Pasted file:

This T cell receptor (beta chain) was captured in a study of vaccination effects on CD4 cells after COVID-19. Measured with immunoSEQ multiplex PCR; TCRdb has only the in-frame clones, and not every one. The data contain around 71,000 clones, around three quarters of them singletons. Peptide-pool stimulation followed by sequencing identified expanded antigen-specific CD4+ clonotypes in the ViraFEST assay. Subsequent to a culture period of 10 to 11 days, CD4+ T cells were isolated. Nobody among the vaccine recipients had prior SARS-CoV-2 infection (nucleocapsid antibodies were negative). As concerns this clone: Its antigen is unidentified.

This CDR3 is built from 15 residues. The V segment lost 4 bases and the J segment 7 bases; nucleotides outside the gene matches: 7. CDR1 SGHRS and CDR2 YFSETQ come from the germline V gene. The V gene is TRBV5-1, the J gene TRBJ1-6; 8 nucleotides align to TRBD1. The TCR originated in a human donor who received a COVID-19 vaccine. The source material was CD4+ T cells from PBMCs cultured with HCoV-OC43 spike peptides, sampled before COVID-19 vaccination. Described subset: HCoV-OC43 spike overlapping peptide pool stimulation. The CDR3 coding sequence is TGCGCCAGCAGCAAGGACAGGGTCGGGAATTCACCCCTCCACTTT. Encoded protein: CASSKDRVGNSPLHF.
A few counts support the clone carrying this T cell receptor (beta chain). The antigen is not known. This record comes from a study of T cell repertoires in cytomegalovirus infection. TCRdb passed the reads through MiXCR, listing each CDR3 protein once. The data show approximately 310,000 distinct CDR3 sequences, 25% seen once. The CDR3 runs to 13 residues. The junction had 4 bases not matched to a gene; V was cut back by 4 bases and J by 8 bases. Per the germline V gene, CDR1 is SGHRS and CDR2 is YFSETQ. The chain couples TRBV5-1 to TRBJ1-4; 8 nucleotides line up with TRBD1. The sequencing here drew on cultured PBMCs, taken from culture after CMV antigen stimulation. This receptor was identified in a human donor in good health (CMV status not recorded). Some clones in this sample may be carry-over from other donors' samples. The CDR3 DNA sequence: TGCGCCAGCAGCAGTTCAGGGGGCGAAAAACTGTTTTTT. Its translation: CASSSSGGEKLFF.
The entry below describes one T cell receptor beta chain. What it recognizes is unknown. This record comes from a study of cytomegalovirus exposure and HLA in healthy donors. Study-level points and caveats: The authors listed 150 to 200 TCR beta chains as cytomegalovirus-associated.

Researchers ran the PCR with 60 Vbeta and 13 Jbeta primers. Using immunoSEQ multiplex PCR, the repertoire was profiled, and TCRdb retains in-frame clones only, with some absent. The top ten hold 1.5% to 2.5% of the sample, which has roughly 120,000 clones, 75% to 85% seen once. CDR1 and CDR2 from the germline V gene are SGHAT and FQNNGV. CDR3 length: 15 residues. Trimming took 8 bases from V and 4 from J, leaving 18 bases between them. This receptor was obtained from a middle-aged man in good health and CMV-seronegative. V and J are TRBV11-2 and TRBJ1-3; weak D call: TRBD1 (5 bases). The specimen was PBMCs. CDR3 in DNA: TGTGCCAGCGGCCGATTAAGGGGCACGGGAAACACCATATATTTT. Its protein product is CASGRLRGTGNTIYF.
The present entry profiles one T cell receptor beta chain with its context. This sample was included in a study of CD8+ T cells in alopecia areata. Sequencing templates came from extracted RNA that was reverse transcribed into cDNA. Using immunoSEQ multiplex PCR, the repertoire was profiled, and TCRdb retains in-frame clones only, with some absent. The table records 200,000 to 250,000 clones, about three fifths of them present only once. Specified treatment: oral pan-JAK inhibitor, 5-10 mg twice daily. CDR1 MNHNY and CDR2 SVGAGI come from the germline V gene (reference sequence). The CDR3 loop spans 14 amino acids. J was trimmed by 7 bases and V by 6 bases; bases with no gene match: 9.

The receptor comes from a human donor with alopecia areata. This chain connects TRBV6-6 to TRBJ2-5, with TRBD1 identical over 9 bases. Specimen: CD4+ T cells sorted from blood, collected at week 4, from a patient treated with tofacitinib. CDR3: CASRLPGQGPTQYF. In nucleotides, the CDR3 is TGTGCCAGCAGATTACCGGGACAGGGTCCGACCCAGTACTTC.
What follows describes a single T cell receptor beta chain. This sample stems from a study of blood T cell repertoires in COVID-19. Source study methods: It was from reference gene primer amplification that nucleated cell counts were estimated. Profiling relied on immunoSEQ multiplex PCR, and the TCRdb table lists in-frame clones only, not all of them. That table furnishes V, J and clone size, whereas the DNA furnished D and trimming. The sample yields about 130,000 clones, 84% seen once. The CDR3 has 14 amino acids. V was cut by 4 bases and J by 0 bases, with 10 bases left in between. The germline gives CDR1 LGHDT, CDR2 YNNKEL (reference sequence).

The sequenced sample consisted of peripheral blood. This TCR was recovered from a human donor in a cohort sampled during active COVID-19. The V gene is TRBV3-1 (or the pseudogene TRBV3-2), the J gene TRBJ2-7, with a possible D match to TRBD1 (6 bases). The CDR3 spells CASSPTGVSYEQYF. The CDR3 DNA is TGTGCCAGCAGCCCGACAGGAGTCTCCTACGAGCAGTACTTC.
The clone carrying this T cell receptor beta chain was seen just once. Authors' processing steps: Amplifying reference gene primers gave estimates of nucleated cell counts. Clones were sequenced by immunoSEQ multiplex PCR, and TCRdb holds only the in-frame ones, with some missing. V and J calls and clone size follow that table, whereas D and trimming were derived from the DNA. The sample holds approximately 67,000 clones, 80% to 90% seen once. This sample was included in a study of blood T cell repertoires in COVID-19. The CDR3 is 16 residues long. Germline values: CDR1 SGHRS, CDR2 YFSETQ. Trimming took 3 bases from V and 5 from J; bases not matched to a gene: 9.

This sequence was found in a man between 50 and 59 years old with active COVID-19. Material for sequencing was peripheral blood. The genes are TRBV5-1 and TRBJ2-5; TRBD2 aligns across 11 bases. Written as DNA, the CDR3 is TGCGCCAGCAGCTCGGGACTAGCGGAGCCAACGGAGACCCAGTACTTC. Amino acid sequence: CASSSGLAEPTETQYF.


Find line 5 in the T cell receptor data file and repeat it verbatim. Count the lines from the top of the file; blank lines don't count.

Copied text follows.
Researchers ran the PCR with 60 Vbeta and 13 Jbeta primers. Using immunoSEQ multiplex PCR, the repertoire was profiled, and TCRdb retains in-frame clones only, with some absent. The top ten hold 1.5% to 2.5% of the sample, which has roughly 120,000 clones, 75% to 85% seen once. CDR1 and CDR2 from the germline V gene are SGHAT and FQNNGV. CDR3 length: 15 residues. Trimming took 8 bases from V and 4 from J, leaving 18 bases between them. This receptor was obtained from a middle-aged man in good health and CMV-seronegative. V and J are TRBV11-2 and TRBJ1-3; weak D call: TRBD1 (5 bases). The specimen was PBMCs. CDR3 in DNA: TGTGCCAGCGGCCGATTAAGGGGCACGGGAAACACCATATATTTT. Its protein product is CASGRLRGTGNTIYF.